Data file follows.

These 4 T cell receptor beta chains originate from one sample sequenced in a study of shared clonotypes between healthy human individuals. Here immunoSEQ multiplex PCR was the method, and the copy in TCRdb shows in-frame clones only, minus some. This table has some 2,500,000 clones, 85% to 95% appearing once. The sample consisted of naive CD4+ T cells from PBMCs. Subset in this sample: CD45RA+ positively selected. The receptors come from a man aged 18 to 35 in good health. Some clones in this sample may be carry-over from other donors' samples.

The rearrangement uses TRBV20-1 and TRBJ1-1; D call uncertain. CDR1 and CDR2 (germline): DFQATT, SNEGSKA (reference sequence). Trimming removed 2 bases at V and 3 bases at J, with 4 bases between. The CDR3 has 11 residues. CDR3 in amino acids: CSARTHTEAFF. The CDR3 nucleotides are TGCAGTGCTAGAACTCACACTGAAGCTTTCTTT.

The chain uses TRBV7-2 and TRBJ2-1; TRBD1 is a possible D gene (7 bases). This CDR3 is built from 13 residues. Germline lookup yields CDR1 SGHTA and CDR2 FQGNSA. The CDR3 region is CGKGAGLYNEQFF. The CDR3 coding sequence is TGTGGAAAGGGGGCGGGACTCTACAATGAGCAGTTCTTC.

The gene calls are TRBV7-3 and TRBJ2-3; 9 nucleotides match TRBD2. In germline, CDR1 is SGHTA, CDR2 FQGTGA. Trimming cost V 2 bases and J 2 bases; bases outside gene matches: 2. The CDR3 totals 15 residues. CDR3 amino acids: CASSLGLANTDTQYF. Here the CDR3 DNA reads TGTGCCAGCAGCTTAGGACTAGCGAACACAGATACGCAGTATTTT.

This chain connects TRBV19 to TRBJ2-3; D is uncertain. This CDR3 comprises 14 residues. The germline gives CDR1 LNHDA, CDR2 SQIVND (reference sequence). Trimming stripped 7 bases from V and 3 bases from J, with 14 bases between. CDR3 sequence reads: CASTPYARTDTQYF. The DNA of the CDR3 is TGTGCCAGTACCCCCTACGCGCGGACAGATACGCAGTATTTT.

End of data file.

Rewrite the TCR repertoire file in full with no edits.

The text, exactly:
These 4 T cell receptor beta chains originate from one sample sequenced in a study of shared clonotypes between healthy human individuals. Here immunoSEQ multiplex PCR was the method, and the copy in TCRdb shows in-frame clones only, minus some. This table has some 2,500,000 clones, 85% to 95% appearing once. The sample consisted of naive CD4+ T cells from PBMCs. Subset in this sample: CD45RA+ positively selected. The receptors come from a man aged 18 to 35 in good health. Some clones in this sample may be carry-over from other donors' samples.

The rearrangement uses TRBV20-1 and TRBJ1-1; D call uncertain. CDR1 and CDR2 (germline): DFQATT, SNEGSKA (reference sequence). Trimming removed 2 bases at V and 3 bases at J, with 4 bases between. The CDR3 has 11 residues. CDR3 in amino acids: CSARTHTEAFF. The CDR3 nucleotides are TGCAGTGCTAGAACTCACACTGAAGCTTTCTTT.

The chain uses TRBV7-2 and TRBJ2-1; TRBD1 is a possible D gene (7 bases). This CDR3 is built from 13 residues. Germline lookup yields CDR1 SGHTA and CDR2 FQGNSA. The CDR3 region is CGKGAGLYNEQFF. The CDR3 coding sequence is TGTGGAAAGGGGGCGGGACTCTACAATGAGCAGTTCTTC.

The gene calls are TRBV7-3 and TRBJ2-3; 9 nucleotides match TRBD2. In germline, CDR1 is SGHTA, CDR2 FQGTGA. Trimming cost V 2 bases and J 2 bases; bases outside gene matches: 2. The CDR3 totals 15 residues. CDR3 amino acids: CASSLGLANTDTQYF. Here the CDR3 DNA reads TGTGCCAGCAGCTTAGGACTAGCGAACACAGATACGCAGTATTTT.

This chain connects TRBV19 to TRBJ2-3; D is uncertain. This CDR3 comprises 14 residues. The germline gives CDR1 LNHDA, CDR2 SQIVND (reference sequence). Trimming stripped 7 bases from V and 3 bases from J, with 14 bases between. CDR3 sequence reads: CASTPYARTDTQYF. The DNA of the CDR3 is TGTGCCAGTACCCCCTACGCGCGGACAGATACGCAGTATTTT.